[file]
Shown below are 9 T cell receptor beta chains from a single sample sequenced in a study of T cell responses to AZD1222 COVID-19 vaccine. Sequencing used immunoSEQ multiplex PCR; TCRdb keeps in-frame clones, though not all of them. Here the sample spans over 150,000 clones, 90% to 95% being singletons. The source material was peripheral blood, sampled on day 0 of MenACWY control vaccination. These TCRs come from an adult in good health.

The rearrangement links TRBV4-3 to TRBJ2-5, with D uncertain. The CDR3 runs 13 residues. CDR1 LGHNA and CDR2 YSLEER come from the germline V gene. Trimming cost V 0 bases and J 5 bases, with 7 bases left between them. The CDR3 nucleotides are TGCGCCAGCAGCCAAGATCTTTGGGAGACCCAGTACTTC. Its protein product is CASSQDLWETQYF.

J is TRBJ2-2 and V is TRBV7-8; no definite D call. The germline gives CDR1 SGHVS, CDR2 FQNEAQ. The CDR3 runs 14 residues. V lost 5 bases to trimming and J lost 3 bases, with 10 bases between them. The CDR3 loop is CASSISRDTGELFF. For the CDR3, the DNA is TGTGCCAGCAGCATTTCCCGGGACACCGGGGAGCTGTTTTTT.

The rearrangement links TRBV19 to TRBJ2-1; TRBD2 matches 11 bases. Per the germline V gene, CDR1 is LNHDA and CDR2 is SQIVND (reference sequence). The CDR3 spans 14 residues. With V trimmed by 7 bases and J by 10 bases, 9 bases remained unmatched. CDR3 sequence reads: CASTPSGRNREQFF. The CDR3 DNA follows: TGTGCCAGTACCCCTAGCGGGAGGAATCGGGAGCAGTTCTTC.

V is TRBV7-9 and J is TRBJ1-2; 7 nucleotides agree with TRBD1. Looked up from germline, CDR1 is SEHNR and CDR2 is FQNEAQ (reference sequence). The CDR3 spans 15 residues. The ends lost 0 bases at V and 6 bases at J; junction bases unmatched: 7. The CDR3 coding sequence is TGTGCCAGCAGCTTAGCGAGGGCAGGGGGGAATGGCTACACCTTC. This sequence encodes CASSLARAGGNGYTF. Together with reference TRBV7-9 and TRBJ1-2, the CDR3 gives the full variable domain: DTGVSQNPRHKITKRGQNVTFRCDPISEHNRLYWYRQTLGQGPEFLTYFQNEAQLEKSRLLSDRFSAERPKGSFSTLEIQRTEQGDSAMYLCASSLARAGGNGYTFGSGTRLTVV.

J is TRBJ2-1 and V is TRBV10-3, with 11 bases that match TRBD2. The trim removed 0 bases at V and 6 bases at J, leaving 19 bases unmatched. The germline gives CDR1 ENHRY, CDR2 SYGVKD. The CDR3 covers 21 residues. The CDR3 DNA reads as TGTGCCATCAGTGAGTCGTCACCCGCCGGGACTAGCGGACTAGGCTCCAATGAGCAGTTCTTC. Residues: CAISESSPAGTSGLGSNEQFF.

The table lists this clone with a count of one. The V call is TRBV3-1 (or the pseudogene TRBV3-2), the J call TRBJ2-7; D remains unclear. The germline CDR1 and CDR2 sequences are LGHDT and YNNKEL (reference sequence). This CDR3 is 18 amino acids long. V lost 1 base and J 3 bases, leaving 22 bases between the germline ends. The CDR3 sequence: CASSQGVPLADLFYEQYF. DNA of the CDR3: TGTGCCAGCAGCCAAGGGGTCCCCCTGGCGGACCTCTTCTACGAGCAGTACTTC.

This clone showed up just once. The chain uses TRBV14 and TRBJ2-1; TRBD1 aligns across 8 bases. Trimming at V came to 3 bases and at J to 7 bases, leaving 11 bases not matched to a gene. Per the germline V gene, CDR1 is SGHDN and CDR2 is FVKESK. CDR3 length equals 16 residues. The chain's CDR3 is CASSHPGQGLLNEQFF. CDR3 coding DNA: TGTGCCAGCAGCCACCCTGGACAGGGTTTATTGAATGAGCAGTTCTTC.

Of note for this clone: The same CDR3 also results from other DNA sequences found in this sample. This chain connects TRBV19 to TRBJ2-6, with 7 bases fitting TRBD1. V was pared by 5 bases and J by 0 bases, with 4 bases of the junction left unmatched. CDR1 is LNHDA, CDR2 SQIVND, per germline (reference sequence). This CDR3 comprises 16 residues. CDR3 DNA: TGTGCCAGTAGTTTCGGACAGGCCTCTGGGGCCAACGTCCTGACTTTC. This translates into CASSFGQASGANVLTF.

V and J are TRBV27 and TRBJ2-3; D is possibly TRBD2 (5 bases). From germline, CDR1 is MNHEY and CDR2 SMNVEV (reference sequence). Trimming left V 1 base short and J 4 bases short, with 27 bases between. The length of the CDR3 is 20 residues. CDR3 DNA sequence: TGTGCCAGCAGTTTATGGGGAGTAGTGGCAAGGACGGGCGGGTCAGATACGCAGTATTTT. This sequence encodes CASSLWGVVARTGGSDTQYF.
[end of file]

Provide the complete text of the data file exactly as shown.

Shown below are 9 T cell receptor beta chains from a single sample sequenced in a study of T cell responses to AZD1222 COVID-19 vaccine. Sequencing used immunoSEQ multiplex PCR; TCRdb keeps in-frame clones, though not all of them. Here the sample spans over 150,000 clones, 90% to 95% being singletons. The source material was peripheral blood, sampled on day 0 of MenACWY control vaccination. These TCRs come from an adult in good health.

The rearrangement links TRBV4-3 to TRBJ2-5, with D uncertain. The CDR3 runs 13 residues. CDR1 LGHNA and CDR2 YSLEER come from the germline V gene. Trimming cost V 0 bases and J 5 bases, with 7 bases left between them. The CDR3 nucleotides are TGCGCCAGCAGCCAAGATCTTTGGGAGACCCAGTACTTC. Its protein product is CASSQDLWETQYF.

J is TRBJ2-2 and V is TRBV7-8; no definite D call. The germline gives CDR1 SGHVS, CDR2 FQNEAQ. The CDR3 runs 14 residues. V lost 5 bases to trimming and J lost 3 bases, with 10 bases between them. The CDR3 loop is CASSISRDTGELFF. For the CDR3, the DNA is TGTGCCAGCAGCATTTCCCGGGACACCGGGGAGCTGTTTTTT.

The rearrangement links TRBV19 to TRBJ2-1; TRBD2 matches 11 bases. Per the germline V gene, CDR1 is LNHDA and CDR2 is SQIVND (reference sequence). The CDR3 spans 14 residues. With V trimmed by 7 bases and J by 10 bases, 9 bases remained unmatched. CDR3 sequence reads: CASTPSGRNREQFF. The CDR3 DNA follows: TGTGCCAGTACCCCTAGCGGGAGGAATCGGGAGCAGTTCTTC.

V is TRBV7-9 and J is TRBJ1-2; 7 nucleotides agree with TRBD1. Looked up from germline, CDR1 is SEHNR and CDR2 is FQNEAQ (reference sequence). The CDR3 spans 15 residues. The ends lost 0 bases at V and 6 bases at J; junction bases unmatched: 7. The CDR3 coding sequence is TGTGCCAGCAGCTTAGCGAGGGCAGGGGGGAATGGCTACACCTTC. This sequence encodes CASSLARAGGNGYTF. Together with reference TRBV7-9 and TRBJ1-2, the CDR3 gives the full variable domain: DTGVSQNPRHKITKRGQNVTFRCDPISEHNRLYWYRQTLGQGPEFLTYFQNEAQLEKSRLLSDRFSAERPKGSFSTLEIQRTEQGDSAMYLCASSLARAGGNGYTFGSGTRLTVV.

J is TRBJ2-1 and V is TRBV10-3, with 11 bases that match TRBD2. The trim removed 0 bases at V and 6 bases at J, leaving 19 bases unmatched. The germline gives CDR1 ENHRY, CDR2 SYGVKD. The CDR3 covers 21 residues. The CDR3 DNA reads as TGTGCCATCAGTGAGTCGTCACCCGCCGGGACTAGCGGACTAGGCTCCAATGAGCAGTTCTTC. Residues: CAISESSPAGTSGLGSNEQFF.

The table lists this clone with a count of one. The V call is TRBV3-1 (or the pseudogene TRBV3-2), the J call TRBJ2-7; D remains unclear. The germline CDR1 and CDR2 sequences are LGHDT and YNNKEL (reference sequence). This CDR3 is 18 amino acids long. V lost 1 base and J 3 bases, leaving 22 bases between the germline ends. The CDR3 sequence: CASSQGVPLADLFYEQYF. DNA of the CDR3: TGTGCCAGCAGCCAAGGGGTCCCCCTGGCGGACCTCTTCTACGAGCAGTACTTC.

This clone showed up just once. The chain uses TRBV14 and TRBJ2-1; TRBD1 aligns across 8 bases. Trimming at V came to 3 bases and at J to 7 bases, leaving 11 bases not matched to a gene. Per the germline V gene, CDR1 is SGHDN and CDR2 is FVKESK. CDR3 length equals 16 residues. The chain's CDR3 is CASSHPGQGLLNEQFF. CDR3 coding DNA: TGTGCCAGCAGCCACCCTGGACAGGGTTTATTGAATGAGCAGTTCTTC.

Of note for this clone: The same CDR3 also results from other DNA sequences found in this sample. This chain connects TRBV19 to TRBJ2-6, with 7 bases fitting TRBD1. V was pared by 5 bases and J by 0 bases, with 4 bases of the junction left unmatched. CDR1 is LNHDA, CDR2 SQIVND, per germline (reference sequence). This CDR3 comprises 16 residues. CDR3 DNA: TGTGCCAGTAGTTTCGGACAGGCCTCTGGGGCCAACGTCCTGACTTTC. This translates into CASSFGQASGANVLTF.

V and J are TRBV27 and TRBJ2-3; D is possibly TRBD2 (5 bases). From germline, CDR1 is MNHEY and CDR2 SMNVEV (reference sequence). Trimming left V 1 base short and J 4 bases short, with 27 bases between. The length of the CDR3 is 20 residues. CDR3 DNA sequence: TGTGCCAGCAGTTTATGGGGAGTAGTGGCAAGGACGGGCGGGTCAGATACGCAGTATTTT. This sequence encodes CASSLWGVVARTGGSDTQYF.